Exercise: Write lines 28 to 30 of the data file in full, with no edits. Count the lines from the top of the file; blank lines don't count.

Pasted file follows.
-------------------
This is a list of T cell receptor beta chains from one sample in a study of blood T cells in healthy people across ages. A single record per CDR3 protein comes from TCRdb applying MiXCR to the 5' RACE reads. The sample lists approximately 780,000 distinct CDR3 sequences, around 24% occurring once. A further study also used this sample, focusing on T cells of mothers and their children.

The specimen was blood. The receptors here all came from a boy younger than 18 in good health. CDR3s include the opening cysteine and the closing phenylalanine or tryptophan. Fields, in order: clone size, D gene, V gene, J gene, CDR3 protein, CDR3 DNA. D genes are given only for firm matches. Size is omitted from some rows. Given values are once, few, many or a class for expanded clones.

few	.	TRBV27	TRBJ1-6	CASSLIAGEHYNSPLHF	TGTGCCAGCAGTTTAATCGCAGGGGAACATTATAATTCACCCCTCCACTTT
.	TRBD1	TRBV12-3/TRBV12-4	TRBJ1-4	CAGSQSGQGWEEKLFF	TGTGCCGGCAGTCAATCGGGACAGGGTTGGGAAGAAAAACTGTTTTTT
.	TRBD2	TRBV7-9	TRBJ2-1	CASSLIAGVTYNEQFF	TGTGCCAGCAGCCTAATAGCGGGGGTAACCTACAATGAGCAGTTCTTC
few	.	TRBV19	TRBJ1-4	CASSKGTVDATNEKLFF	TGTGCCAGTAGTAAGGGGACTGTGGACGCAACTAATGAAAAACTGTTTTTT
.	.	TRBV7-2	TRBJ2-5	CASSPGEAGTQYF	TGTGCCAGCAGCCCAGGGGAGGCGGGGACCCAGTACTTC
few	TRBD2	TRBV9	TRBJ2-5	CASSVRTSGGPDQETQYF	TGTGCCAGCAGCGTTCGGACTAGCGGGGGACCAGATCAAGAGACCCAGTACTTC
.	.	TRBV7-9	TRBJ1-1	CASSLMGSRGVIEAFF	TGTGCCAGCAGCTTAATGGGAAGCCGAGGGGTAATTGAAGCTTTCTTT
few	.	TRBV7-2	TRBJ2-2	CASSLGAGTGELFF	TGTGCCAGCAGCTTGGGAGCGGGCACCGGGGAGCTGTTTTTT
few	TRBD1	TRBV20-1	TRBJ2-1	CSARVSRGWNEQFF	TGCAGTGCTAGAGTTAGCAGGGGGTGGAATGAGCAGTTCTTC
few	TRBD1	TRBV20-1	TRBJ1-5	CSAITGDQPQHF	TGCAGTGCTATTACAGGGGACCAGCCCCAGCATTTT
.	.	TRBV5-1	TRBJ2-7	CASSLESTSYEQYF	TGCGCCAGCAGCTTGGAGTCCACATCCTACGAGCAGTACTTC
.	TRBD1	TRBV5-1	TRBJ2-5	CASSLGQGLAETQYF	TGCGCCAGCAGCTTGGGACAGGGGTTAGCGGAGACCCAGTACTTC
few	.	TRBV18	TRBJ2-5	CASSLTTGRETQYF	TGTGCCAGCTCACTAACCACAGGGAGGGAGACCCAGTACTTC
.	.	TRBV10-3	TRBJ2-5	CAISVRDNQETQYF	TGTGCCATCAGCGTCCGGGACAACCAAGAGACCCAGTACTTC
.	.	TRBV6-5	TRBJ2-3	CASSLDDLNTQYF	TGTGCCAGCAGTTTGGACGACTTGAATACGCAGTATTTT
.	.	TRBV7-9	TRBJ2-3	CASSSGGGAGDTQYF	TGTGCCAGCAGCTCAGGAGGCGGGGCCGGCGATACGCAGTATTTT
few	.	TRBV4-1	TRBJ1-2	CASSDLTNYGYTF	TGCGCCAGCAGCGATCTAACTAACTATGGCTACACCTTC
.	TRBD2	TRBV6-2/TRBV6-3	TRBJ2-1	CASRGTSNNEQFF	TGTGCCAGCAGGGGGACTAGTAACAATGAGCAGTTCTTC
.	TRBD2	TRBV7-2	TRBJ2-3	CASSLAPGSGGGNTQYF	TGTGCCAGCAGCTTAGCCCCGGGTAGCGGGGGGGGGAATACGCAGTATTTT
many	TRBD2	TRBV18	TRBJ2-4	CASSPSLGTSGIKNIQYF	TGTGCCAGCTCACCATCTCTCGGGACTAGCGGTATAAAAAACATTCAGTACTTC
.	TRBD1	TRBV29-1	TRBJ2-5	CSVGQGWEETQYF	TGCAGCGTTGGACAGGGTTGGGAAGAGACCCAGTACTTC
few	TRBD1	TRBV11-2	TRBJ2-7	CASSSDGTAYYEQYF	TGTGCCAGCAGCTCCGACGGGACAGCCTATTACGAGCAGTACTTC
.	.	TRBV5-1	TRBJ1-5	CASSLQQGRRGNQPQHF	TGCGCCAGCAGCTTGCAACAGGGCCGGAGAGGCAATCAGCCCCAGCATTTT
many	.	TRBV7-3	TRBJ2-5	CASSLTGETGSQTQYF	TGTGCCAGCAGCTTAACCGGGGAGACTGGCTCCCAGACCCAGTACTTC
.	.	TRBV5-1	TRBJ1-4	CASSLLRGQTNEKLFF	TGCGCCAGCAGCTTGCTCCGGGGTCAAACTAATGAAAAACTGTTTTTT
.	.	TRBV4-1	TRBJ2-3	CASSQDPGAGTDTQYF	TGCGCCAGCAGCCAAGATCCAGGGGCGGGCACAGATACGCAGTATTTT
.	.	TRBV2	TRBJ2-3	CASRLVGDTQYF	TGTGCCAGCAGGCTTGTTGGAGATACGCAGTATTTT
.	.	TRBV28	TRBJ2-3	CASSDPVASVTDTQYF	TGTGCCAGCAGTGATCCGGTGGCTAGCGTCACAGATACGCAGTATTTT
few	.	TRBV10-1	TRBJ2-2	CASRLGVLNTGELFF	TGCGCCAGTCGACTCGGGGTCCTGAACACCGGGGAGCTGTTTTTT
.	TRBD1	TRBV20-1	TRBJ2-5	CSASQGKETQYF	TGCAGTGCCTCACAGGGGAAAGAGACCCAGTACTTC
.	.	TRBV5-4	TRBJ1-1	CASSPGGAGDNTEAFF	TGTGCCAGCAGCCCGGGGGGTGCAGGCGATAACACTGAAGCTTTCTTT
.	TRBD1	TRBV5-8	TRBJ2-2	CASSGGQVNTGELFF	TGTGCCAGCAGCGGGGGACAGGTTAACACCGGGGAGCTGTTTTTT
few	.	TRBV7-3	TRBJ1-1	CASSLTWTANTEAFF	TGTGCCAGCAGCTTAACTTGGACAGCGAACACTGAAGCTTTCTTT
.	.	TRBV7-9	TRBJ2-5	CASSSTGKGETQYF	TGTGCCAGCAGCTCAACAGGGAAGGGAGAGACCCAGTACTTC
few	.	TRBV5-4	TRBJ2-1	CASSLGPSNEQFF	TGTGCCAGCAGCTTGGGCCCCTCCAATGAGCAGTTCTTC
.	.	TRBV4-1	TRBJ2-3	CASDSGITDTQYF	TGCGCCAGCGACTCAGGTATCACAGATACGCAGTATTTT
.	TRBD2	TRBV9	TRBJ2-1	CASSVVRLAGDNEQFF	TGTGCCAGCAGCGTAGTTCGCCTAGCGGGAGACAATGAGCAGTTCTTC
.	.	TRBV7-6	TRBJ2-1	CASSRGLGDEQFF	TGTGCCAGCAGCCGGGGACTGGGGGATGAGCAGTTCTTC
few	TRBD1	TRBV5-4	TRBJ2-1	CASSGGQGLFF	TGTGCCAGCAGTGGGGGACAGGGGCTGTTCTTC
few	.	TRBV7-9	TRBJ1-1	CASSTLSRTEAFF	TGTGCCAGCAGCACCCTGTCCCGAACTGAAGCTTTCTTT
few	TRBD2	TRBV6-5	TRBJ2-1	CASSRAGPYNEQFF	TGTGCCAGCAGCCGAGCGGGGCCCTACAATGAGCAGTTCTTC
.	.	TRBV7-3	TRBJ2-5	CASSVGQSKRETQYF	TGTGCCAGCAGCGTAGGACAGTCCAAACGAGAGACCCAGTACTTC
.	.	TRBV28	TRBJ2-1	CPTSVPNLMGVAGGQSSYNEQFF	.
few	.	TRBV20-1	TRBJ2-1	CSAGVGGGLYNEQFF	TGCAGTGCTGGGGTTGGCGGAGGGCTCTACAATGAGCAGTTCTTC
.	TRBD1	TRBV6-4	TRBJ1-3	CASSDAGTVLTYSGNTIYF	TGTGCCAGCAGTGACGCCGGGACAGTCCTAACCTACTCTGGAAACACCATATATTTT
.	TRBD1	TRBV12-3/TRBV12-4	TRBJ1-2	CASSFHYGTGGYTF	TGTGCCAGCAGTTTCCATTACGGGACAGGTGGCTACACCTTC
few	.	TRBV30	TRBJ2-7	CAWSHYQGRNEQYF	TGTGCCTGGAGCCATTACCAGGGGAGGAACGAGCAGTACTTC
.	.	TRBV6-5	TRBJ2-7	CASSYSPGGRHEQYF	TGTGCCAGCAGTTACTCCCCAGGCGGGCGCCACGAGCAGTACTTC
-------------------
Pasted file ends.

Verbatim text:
.	.	TRBV4-1	TRBJ2-3	CASSQDPGAGTDTQYF	TGCGCCAGCAGCCAAGATCCAGGGGCGGGCACAGATACGCAGTATTTT
.	.	TRBV2	TRBJ2-3	CASRLVGDTQYF	TGTGCCAGCAGGCTTGTTGGAGATACGCAGTATTTT
.	.	TRBV28	TRBJ2-3	CASSDPVASVTDTQYF	TGTGCCAGCAGTGATCCGGTGGCTAGCGTCACAGATACGCAGTATTTT